Michigan 'D' prepares for Air Force triple-option offense

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Senior defensive end Craig Roh and the defensive line struggled against Alabama, and Air Force is the next big test. Buy this photo

By Luke Pasch, Daily Sports Editor
Published September 5, 2012

When the Michigan football team trudged off the field at Cowboys Stadium following a 41-14 loss to Alabama on Saturday night, it was clear the defense had a considerable amount of improving to do.

Veteran defenders lacked discipline on their assignments and missed tackles throughout the contest. The defensive line failed miserably at closing off running lanes. The secondary struggled in the absence of standout sophomore cornerback Blake Countess, who tore his ACL in the first quarter and will miss the rest of the season.

Unfortunately for the Wolverines, they’ll be trying to rebound against Air Force’s mind-boggling triple-option offense. Though the Falcons aren’t necessarily considered one of the premier programs that will show up on Michigan’s schedule this year, they do present a number of challenges for a defense that appears to be ailing early in the season.

“(It’s) just mass chaos — there’s three options on every play,” said senior defensive end Craig Roh on Tuesday. “It’s smoke and mirrors really, is what it is. The defenders just have to play their key and play their assignment.”

Michigan coaches and players this week have emphasized the importance of staying disciplined on the defensive side of the ball. Air Force is lauded an incredibly disciplined team, and if senior quarterback Connor Dietz sees a defender out of position, he will exploit the mistake by hitting the correct option.

Even Roh, who is one of Michigan’s most experienced defenders with 39 consecutive starts going into Saturday, has to be more disciplined in his approach than he was against Alabama.

“In fact, Craig Roh's biggest problem in (the Alabama) game was he was trying to do too much sometimes, which happens when you’re the seasoned veteran,” said defensive coordinator Greg Mattison. “One of the touchdowns, for example, where (fifth-year senior J.T.) Floyd missed the tackle in the hole — which would have been a two-yard gain and he got a touchdown on it — Craig Roh just tried to make the play inside and should have stayed outside.”

The play Mattison referred to was the Crimson Tide’s third touchdown of the first quarter — a nine-yard scamper by junior running back Eddie Lacy that could have been avoided had Roh stuck to his assignment when Lacy bounced to the outside.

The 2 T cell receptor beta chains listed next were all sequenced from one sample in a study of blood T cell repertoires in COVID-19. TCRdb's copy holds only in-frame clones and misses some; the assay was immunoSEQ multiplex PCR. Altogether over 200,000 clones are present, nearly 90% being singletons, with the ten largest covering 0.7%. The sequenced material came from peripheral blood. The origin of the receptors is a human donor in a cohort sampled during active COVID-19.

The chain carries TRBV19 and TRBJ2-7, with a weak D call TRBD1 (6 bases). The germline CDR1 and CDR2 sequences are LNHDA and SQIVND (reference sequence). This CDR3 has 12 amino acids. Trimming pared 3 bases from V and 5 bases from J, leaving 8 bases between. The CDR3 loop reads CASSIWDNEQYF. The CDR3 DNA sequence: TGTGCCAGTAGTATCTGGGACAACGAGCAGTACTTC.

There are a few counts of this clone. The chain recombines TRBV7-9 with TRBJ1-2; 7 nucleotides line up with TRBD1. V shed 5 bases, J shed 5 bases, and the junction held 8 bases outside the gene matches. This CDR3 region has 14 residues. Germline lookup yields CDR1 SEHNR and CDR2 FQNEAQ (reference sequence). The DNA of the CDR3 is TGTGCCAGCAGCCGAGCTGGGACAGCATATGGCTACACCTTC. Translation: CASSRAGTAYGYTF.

But Roh understands what he needs to do against the triple option, and his experience of playing against Paradise Valley High School — one of his old Arizona high school rivals that is known for running the system — has helped.

To simulate Air Force’s unique attack, coaches have shaken up the scout team so that redshirt junior wide receiver Joe Reynolds is running the quarterback position in practice.

“(Reynolds) actually played the triple option in high school,” Roh said. “He actually has a gun for an arm, which is impressive. He threw a couple (Wednesday), and I was impressed.”

Air Force coach Troy Calhoun lives and breathes the triple option, though, and he recruits for his particular system, so it’s highly unlikely that Michigan’s scout team will be able to piece together the whole thing together. But the Wolverines have been flexible in practicing their game plan this week, trying to mimic the Falcons as best they can.

“They’ll never get close, but Joe Reynolds is coming down and doing some of the quarterback work, imitating Connor Dietz — he’s done a nice job with it,” said Michigan coach Brady Hoke. “Up front, offensively, those guys are working at it. (Freshman) Ben Braden and some of those guys, it’s a little different because they’re 265 (pounds) and Ben’s a 300-pounder.”

Air Force’s starting offensive linemen actually average about 254 pounds, which is far less than Michigan’s average of 304 pounds, so it is understandably difficult to replicate the mobility of the Falcons’ offensive linemen.

If the Wolverines are looking for a silver lining, though, they’ll have to remember that Air Force’s undersized offensive line is likely much easier to play against than Alabama’s, which averages 314 pounds and is largely regarded as the country’s best.